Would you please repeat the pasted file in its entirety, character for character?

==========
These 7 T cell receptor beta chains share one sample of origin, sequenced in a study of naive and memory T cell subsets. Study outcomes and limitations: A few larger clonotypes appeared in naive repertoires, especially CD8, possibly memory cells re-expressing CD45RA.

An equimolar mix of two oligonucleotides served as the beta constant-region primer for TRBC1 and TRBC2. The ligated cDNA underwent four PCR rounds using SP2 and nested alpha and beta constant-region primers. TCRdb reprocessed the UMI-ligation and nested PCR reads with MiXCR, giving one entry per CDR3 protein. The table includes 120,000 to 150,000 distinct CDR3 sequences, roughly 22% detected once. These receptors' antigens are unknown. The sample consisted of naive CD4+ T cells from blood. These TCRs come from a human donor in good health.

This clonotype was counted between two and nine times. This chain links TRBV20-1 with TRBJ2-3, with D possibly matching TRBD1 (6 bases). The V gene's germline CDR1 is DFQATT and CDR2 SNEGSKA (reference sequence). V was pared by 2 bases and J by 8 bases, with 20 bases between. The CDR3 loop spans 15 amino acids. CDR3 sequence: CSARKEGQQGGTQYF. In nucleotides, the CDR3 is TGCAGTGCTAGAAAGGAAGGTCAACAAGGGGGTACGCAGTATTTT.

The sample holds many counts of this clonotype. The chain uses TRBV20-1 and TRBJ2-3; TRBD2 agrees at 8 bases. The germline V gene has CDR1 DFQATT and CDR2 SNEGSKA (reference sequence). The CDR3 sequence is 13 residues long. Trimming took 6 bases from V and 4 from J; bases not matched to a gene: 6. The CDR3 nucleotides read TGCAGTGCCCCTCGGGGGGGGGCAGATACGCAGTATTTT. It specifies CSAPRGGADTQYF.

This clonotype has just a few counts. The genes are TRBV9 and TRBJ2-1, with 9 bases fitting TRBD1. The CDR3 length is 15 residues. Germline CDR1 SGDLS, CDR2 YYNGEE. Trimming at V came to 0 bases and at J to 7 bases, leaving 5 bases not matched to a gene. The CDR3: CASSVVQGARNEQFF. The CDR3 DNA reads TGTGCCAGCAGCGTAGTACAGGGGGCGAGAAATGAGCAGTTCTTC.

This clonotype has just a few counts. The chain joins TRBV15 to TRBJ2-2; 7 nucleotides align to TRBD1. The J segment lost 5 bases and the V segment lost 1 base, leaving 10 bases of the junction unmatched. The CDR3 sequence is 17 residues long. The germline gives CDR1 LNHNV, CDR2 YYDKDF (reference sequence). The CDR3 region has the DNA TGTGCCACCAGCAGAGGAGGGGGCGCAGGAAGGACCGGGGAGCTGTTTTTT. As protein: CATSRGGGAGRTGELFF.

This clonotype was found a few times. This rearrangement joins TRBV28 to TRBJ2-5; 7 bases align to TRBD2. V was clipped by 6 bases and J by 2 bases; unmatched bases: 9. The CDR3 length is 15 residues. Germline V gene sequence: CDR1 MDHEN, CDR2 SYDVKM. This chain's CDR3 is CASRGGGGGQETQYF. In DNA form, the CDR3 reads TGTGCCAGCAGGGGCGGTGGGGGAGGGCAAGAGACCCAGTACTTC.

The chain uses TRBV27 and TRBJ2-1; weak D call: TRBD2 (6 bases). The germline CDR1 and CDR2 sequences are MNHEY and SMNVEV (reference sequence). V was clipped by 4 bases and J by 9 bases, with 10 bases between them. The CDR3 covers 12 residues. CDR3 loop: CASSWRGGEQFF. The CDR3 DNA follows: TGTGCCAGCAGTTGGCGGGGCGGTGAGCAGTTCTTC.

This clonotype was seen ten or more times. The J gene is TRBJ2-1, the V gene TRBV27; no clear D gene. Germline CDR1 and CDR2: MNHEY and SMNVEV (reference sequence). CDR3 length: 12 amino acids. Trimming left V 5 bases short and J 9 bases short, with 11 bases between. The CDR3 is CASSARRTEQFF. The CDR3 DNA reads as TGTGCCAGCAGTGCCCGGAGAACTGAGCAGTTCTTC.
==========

These 7 T cell receptor beta chains share one sample of origin, sequenced in a study of naive and memory T cell subsets. Study outcomes and limitations: A few larger clonotypes appeared in naive repertoires, especially CD8, possibly memory cells re-expressing CD45RA.

An equimolar mix of two oligonucleotides served as the beta constant-region primer for TRBC1 and TRBC2. The ligated cDNA underwent four PCR rounds using SP2 and nested alpha and beta constant-region primers. TCRdb reprocessed the UMI-ligation and nested PCR reads with MiXCR, giving one entry per CDR3 protein. The table includes 120,000 to 150,000 distinct CDR3 sequences, roughly 22% detected once. These receptors' antigens are unknown. The sample consisted of naive CD4+ T cells from blood. These TCRs come from a human donor in good health.

This clonotype was counted between two and nine times. This chain links TRBV20-1 with TRBJ2-3, with D possibly matching TRBD1 (6 bases). The V gene's germline CDR1 is DFQATT and CDR2 SNEGSKA (reference sequence). V was pared by 2 bases and J by 8 bases, with 20 bases between. The CDR3 loop spans 15 amino acids. CDR3 sequence: CSARKEGQQGGTQYF. In nucleotides, the CDR3 is TGCAGTGCTAGAAAGGAAGGTCAACAAGGGGGTACGCAGTATTTT.

The sample holds many counts of this clonotype. The chain uses TRBV20-1 and TRBJ2-3; TRBD2 agrees at 8 bases. The germline V gene has CDR1 DFQATT and CDR2 SNEGSKA (reference sequence). The CDR3 sequence is 13 residues long. Trimming took 6 bases from V and 4 from J; bases not matched to a gene: 6. The CDR3 nucleotides read TGCAGTGCCCCTCGGGGGGGGGCAGATACGCAGTATTTT. It specifies CSAPRGGADTQYF.

This clonotype has just a few counts. The genes are TRBV9 and TRBJ2-1, with 9 bases fitting TRBD1. The CDR3 length is 15 residues. Germline CDR1 SGDLS, CDR2 YYNGEE. Trimming at V came to 0 bases and at J to 7 bases, leaving 5 bases not matched to a gene. The CDR3: CASSVVQGARNEQFF. The CDR3 DNA reads TGTGCCAGCAGCGTAGTACAGGGGGCGAGAAATGAGCAGTTCTTC.

This clonotype has just a few counts. The chain joins TRBV15 to TRBJ2-2; 7 nucleotides align to TRBD1. The J segment lost 5 bases and the V segment lost 1 base, leaving 10 bases of the junction unmatched. The CDR3 sequence is 17 residues long. The germline gives CDR1 LNHNV, CDR2 YYDKDF (reference sequence). The CDR3 region has the DNA TGTGCCACCAGCAGAGGAGGGGGCGCAGGAAGGACCGGGGAGCTGTTTTTT. As protein: CATSRGGGAGRTGELFF.

This clonotype was found a few times. This rearrangement joins TRBV28 to TRBJ2-5; 7 bases align to TRBD2. V was clipped by 6 bases and J by 2 bases; unmatched bases: 9. The CDR3 length is 15 residues. Germline V gene sequence: CDR1 MDHEN, CDR2 SYDVKM. This chain's CDR3 is CASRGGGGGQETQYF. In DNA form, the CDR3 reads TGTGCCAGCAGGGGCGGTGGGGGAGGGCAAGAGACCCAGTACTTC.

The chain uses TRBV27 and TRBJ2-1; weak D call: TRBD2 (6 bases). The germline CDR1 and CDR2 sequences are MNHEY and SMNVEV (reference sequence). V was clipped by 4 bases and J by 9 bases, with 10 bases between them. The CDR3 covers 12 residues. CDR3 loop: CASSWRGGEQFF. The CDR3 DNA follows: TGTGCCAGCAGTTGGCGGGGCGGTGAGCAGTTCTTC.

This clonotype was seen ten or more times. The J gene is TRBJ2-1, the V gene TRBV27; no clear D gene. Germline CDR1 and CDR2: MNHEY and SMNVEV (reference sequence). CDR3 length: 12 amino acids. Trimming left V 5 bases short and J 9 bases short, with 11 bases between. The CDR3 is CASSARRTEQFF. The CDR3 DNA reads as TGTGCCAGCAGTGCCCGGAGAACTGAGCAGTTCTTC.